GENET archive


2-Plants: EU funds biotech legume research

-------------------------------- GENET-news -------------------------------

TITLE:  EU funds Integrated Project for the promotion of vegetables
SOURCE: European Communities / John Innes Centre, UK
DATE:   8 Jul 2004

------------------- archive: -------------------

EU funds Integrated Project for the promotion of vegetables

Ever since BSE (bovine spongiform encephalopathy) revealed the danger of
using animal derived protein to feed livestock, the EU has wanted to
encourage farmers to grow protein-rich legume crops for animals.

Indeed, grain legume crops such as peas, beans, field beans, chickpeas,
lupins and lentils are currently underused by European farmers, despite
having the advantage of reducing fertiliser and pesticide inputs. At
present, Europe imports 70 per cent of its plant-derived protein, mostly
as soya.

For this reason, the European Commission is providing funding under the
'Food quality and safety' thematic priority of the Sixth Framework
Programme (FP6) to a extensive new Integrated Project called Grain
Legumes ('New strategies to improve grain legumes for food and feed') for
the promotion of plants as an attractive alternative source of protein
for both livestock and humans.

Scientists from 17 European countries and Australia will use the latest
genetic technologies to develop new varieties of legume, as well as
finding new ways of growing, treating, processing and using them.

'The strategy,' explained Dr Noel Ellis, the project coordinator from the
John Innes Centre in the UK, 'is to accelerate plant breeding by using
genetic testing techniques that can be applied equally to marker-assisted
breeding or for the development of transgenic crops in response to the
demands of users and consumers'.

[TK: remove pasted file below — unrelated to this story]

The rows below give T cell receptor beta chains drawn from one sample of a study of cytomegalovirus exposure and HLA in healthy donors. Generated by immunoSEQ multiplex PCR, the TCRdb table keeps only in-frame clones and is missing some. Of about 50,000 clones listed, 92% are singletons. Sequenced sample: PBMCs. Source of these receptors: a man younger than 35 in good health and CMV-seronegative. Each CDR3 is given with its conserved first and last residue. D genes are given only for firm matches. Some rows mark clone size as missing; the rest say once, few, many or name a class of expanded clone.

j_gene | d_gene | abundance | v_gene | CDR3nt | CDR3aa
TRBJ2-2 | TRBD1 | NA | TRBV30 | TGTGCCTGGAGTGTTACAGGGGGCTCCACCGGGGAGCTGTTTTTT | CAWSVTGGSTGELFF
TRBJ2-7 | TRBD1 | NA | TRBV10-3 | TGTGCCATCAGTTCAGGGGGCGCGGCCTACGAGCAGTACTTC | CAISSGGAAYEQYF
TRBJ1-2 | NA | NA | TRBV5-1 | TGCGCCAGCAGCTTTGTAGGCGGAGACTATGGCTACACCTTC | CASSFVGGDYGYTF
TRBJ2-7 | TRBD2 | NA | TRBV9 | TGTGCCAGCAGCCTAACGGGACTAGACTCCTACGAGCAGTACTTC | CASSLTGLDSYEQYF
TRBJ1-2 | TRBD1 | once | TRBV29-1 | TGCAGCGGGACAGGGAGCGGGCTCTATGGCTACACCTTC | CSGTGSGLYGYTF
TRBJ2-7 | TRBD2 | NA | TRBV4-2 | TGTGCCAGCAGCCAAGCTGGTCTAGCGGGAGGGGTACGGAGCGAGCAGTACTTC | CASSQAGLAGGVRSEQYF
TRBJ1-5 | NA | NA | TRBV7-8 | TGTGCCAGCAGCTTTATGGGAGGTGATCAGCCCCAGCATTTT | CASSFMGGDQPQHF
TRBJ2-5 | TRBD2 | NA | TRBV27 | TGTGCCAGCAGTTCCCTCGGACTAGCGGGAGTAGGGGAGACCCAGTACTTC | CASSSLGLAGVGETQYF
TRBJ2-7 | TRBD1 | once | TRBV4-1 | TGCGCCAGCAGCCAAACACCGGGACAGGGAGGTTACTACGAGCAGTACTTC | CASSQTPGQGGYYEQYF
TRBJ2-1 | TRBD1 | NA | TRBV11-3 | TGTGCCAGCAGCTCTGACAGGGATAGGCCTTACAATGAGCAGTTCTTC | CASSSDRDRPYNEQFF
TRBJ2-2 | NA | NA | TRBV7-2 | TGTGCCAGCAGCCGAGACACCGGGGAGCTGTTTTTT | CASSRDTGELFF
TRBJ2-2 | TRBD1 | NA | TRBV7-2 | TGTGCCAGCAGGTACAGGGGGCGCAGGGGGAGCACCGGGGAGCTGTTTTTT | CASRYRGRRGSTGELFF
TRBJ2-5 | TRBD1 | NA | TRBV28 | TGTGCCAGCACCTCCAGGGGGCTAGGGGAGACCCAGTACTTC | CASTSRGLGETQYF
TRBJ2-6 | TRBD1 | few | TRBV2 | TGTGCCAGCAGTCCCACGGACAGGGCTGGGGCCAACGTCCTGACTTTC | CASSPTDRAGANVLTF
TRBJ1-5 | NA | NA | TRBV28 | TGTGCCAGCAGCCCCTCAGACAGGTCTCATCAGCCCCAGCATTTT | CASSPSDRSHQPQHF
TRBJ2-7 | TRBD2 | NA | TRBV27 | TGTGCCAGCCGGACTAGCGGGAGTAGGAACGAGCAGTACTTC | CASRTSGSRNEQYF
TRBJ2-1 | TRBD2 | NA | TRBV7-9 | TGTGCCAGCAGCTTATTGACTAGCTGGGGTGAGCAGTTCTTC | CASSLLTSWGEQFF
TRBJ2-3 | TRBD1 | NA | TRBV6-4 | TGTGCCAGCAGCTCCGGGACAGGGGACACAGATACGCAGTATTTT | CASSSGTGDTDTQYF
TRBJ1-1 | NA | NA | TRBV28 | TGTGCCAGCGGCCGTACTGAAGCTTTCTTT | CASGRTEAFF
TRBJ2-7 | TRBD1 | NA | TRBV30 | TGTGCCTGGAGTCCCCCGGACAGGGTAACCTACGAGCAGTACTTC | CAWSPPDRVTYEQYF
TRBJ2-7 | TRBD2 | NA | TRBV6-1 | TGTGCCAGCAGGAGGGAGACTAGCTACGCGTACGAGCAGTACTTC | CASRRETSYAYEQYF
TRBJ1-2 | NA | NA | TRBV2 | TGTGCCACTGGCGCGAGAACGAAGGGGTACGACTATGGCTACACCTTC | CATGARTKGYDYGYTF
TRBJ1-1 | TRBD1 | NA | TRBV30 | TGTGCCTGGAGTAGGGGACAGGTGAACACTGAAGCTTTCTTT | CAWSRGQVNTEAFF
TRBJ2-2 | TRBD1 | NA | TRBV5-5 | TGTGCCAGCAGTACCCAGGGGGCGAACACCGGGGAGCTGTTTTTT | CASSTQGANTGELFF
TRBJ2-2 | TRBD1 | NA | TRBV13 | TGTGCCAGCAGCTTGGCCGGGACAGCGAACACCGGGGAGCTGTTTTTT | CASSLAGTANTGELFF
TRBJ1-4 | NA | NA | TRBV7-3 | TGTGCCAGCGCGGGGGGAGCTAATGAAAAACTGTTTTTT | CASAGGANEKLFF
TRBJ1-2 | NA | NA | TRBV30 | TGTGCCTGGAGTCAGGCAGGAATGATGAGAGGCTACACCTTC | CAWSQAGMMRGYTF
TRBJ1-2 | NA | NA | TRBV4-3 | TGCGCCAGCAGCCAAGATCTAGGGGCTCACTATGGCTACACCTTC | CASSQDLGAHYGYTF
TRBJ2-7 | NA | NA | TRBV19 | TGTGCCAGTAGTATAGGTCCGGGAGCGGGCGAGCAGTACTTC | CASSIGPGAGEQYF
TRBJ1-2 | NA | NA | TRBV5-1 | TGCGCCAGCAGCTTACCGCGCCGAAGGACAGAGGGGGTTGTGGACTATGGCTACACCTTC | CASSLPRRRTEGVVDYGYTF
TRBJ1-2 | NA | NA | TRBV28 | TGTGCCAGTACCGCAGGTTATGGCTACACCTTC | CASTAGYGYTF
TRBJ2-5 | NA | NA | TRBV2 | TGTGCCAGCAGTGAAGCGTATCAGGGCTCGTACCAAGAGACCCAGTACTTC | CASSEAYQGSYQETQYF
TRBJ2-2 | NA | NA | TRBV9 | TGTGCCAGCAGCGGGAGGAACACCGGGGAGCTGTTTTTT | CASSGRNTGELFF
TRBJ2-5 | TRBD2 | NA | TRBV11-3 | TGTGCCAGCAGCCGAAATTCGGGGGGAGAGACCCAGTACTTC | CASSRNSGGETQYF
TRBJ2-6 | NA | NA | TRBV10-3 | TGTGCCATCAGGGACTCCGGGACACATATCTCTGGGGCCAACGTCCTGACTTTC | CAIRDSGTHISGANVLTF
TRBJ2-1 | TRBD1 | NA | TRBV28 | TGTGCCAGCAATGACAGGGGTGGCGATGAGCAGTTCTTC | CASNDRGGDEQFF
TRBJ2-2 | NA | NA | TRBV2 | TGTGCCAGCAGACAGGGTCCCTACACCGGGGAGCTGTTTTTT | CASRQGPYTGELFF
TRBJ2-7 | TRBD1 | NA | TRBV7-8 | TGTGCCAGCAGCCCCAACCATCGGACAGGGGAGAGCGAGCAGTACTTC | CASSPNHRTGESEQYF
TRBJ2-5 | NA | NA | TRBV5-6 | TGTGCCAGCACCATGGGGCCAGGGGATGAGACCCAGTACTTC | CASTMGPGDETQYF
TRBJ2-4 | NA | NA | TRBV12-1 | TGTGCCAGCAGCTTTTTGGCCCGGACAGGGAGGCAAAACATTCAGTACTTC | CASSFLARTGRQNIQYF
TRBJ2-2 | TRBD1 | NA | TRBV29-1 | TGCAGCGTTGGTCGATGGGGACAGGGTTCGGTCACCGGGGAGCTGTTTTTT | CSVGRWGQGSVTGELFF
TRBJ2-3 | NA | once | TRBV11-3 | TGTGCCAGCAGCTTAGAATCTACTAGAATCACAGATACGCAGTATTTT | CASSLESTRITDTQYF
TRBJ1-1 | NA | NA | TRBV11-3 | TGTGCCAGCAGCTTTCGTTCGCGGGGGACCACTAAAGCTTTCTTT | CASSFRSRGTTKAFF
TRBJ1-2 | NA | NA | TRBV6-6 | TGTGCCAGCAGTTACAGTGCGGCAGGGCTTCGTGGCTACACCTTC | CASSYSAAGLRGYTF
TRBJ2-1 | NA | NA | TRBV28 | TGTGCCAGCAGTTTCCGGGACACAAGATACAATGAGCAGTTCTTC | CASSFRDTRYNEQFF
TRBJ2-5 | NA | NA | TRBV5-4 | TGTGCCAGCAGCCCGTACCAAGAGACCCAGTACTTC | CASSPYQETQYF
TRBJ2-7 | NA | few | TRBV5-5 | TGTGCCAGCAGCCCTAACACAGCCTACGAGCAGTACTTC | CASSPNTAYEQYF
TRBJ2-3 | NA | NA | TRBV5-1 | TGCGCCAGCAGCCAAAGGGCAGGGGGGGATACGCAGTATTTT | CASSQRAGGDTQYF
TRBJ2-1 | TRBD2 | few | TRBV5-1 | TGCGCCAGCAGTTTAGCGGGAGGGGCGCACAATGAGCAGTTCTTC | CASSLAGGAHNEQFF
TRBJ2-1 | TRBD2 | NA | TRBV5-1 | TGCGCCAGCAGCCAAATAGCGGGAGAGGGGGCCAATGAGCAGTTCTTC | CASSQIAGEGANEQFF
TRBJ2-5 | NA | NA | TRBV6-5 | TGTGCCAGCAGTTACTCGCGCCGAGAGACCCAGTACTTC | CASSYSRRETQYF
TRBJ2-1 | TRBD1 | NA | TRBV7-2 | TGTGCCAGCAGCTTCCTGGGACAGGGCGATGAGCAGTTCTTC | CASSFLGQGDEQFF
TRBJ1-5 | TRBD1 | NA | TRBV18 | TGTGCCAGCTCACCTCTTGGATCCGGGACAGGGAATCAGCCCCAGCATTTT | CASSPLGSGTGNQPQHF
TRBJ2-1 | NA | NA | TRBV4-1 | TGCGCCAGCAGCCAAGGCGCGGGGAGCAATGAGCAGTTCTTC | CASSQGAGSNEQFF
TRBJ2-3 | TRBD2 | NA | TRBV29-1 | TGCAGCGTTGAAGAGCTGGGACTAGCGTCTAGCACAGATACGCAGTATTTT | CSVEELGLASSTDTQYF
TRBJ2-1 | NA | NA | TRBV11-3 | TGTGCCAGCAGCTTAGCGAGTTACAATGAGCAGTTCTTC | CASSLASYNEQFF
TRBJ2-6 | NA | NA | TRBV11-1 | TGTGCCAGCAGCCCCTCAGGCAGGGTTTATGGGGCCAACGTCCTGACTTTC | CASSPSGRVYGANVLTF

Currently, grain legumes, although better for the environment, are
underused by European farmers, mainly due to yield inconsistency and a
lack of relevant research into the effects of legume seed composition on
the quality of animal feed. The project will, therefore, develop two
complimentary approaches to realise the potential benefit of grain legume
use in European feed. The first one is to improve the quality of legume
seeds as a source of feed and the second is to stabilise the crop yields
for legumes to encourage increased use by farmers.

The objectives of Grain Legumes are fourfold, explained Dr Ellis, 'to
define the impact and potential of improved grain legumes on animal feed;
to understand the factors affecting grain legume seed quality and use; to
develop the genomics and post-genomic tools needed to improve and sustain
grain legume seed quality and supply; and to coordinate and integrate
grain legume research, provide training in emerging technological
approaches, and disseminate the results and transfer technology to industry.'

The project will also develop links with other programmes on legume
genomics to avoid duplication of effort, and an interactive technology
transfer platform will be created to keep European plant breeding, food
and animal feed companies informed of the results.

'The eventual outcome should be legume crops that are more attractive to
European farmers so that, in future, Europe's citizens and animals can
look forward to eating more locally grown pulses,' concluded Dr Ellis.

For more information on the project, please visit: http://

Category: Programme implementation
Data Source Provider: John Innes Centre
Document Reference: Based on information from the John Innes Centre
Programme or Service Acronym: FRAMEWORK 6C; FP6-INTEGRATING; FP6-FOOD
Subject Index : Medicine, Health; Biotechnology; Life Sciences;
Agriculture; Food

 RCN: 22301


European NGO Network on Genetic Engineering

Hartmut MEYER (Mr)
Kleine Wiese 6
D - 38116 Braunschweig

P: +49-531-5168746
F: +49-531-5168747
M: +49-162-1054755
E: coordination(*)
W: <>

   GENET-news mailing list